The Environment Agency is appealing again for help to monitor the River Tyne’s fish population during its annual survey.

Anglers are key to collecting information about fish stocks by sending in fish scales to the Environment Agency’s fisheries team. The scales offer clues about fish stocks, their health and their movements throughout the river system.

The scales grow along with the fish, and, like rings in a tree trunk, are very useful in showing periods of fast and slow growth. When they are checked under a microscope they can indicate the age of the fish, along with how long it has spent in sea and fresh water.

“Since 2007, the number of scale samples sent in and anglers participating has increased each year,” said Environment Agency environmental monitoring officer Morton Heddell-Cowie.

“During 2010, we received 577 scales samples from anglers fishing the River Tyne. Of those samples, 439 came from salmon and 138 from sea trout.
“This was a fantastic response from the angling community and we hope that they will continue to support the programme for the season to come.”

The Environment Agency is asking anglers to submit around five scales from each salmon and sea trout caught, of all sizes, not just large and small specimens. Details on how to take fish scale samples and how to become involved in the ongoing fish scale programme can be obtained by calling the Environment Agency’s environmental monitoring team on 0191 203 4140.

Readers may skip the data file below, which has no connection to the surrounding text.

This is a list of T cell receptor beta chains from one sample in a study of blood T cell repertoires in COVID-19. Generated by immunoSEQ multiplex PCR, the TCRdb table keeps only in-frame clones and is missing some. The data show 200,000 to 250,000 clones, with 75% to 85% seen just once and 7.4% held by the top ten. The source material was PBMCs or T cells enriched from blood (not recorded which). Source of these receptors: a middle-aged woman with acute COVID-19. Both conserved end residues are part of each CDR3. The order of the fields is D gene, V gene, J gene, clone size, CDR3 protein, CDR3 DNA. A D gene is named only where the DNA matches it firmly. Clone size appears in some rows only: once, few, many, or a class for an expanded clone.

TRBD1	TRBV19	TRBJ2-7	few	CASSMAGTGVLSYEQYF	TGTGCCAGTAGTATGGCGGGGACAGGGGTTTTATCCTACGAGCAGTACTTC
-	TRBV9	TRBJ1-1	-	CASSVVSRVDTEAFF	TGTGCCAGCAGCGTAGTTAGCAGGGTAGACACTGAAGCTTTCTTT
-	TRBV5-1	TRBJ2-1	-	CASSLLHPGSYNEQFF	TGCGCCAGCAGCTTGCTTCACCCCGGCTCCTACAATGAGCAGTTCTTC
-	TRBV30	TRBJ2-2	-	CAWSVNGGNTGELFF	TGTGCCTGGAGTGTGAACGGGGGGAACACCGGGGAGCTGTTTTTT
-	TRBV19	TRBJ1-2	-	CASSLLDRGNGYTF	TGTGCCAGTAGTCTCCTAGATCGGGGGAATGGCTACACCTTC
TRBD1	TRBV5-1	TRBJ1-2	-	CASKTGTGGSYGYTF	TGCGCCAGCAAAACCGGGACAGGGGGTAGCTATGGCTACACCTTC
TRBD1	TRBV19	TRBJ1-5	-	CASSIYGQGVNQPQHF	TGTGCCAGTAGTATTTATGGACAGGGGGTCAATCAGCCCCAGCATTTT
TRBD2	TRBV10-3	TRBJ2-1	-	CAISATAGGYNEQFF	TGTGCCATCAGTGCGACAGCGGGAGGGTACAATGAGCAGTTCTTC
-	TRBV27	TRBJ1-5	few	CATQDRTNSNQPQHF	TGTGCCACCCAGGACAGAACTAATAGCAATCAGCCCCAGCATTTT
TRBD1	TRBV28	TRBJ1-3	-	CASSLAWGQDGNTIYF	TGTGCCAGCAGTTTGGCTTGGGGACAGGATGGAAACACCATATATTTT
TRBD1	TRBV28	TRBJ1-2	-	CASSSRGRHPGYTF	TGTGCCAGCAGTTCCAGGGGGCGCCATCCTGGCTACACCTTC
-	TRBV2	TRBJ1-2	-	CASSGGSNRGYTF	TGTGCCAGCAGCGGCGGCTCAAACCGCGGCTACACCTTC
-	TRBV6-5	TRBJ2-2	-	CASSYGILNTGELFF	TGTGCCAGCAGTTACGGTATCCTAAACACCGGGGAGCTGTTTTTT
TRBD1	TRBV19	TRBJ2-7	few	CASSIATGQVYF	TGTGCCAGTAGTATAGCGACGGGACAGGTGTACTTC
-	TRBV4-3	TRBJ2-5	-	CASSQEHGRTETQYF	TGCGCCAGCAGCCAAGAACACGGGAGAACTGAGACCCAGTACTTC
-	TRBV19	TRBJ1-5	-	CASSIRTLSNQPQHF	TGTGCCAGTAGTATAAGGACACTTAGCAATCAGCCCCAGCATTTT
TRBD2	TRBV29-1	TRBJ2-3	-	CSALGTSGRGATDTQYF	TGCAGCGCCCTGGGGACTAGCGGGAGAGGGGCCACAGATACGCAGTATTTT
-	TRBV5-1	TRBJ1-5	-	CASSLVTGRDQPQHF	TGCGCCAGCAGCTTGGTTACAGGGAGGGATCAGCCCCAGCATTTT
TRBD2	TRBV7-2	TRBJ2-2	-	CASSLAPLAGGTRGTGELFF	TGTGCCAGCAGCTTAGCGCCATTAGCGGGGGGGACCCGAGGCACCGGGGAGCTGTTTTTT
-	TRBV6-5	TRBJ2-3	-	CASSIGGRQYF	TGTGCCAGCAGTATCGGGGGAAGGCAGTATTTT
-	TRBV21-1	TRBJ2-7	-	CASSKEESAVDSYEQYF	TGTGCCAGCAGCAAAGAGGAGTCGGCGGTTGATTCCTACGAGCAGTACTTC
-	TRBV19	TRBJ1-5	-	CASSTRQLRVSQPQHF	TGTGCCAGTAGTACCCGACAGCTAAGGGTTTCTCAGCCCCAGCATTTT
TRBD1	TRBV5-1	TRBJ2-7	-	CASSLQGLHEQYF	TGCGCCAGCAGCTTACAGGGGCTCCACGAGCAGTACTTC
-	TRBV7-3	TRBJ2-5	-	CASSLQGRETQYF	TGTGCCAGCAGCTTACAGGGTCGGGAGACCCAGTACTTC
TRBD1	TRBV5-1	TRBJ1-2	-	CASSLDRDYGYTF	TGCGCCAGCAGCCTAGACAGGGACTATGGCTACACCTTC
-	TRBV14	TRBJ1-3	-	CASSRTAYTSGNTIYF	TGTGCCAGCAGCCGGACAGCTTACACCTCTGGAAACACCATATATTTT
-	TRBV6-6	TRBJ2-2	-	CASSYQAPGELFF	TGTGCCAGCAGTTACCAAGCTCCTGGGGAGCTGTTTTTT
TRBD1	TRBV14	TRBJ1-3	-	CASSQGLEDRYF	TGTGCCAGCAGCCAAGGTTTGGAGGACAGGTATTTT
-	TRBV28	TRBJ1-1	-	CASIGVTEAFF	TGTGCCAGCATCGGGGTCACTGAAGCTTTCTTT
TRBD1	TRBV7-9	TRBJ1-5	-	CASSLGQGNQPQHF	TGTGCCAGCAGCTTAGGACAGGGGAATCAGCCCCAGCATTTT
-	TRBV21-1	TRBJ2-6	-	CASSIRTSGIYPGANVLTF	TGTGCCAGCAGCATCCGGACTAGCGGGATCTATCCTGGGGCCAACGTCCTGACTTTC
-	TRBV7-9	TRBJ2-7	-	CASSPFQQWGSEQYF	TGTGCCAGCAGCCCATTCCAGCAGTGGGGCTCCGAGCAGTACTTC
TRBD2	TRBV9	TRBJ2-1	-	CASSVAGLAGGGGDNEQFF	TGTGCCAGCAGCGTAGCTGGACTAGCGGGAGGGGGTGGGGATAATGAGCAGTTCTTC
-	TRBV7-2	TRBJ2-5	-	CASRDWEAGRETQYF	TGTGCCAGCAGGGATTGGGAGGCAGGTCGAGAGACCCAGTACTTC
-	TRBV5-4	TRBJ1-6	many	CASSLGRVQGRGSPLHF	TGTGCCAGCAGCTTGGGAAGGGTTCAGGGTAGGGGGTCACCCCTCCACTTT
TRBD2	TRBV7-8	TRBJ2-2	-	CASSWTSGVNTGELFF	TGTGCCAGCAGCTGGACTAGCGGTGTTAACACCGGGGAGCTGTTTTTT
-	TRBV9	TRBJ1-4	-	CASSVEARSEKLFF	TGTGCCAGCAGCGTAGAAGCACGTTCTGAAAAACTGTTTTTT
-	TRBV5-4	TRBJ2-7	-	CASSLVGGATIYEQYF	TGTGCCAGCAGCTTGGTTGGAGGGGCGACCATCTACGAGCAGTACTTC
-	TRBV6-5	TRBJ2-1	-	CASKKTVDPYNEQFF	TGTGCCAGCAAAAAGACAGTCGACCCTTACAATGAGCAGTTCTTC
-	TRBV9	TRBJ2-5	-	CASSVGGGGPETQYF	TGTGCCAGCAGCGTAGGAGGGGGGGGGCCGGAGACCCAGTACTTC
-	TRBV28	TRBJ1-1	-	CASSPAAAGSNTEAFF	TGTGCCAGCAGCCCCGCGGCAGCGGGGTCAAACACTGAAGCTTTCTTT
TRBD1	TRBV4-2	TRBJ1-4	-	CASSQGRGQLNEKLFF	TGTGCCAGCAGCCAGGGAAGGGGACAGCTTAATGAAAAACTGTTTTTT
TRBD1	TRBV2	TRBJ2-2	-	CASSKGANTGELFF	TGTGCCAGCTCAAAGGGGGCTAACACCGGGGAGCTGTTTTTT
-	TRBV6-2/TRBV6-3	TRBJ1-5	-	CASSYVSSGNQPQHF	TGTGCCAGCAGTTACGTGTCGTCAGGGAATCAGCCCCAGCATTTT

Environment Agency officers also collect samples throughout the fishing season, which runs from 1 February to 31 October, as part of this continuing programme.

The sampling scheme has been supported since 2008 by Hardy & Greys, Bagnall & Kirkwood, the Salmon and Trout Association, and the Tyne Rivers Trust. Their involvement in the programme has seen the number of samples increase greatly and the production of good quality data that can be compared to previous years. Every angler who takes part is entered into a prize draw.
The winners of the draw for 2010 were Martyn Webb of Stourbridge, who received a Hardy Cascapedia reel supplied by Hardy & Greys, and Michael Stewart of Bolton, who received a Shimano Nexave reel supplied by Bagnall & Kirkwood.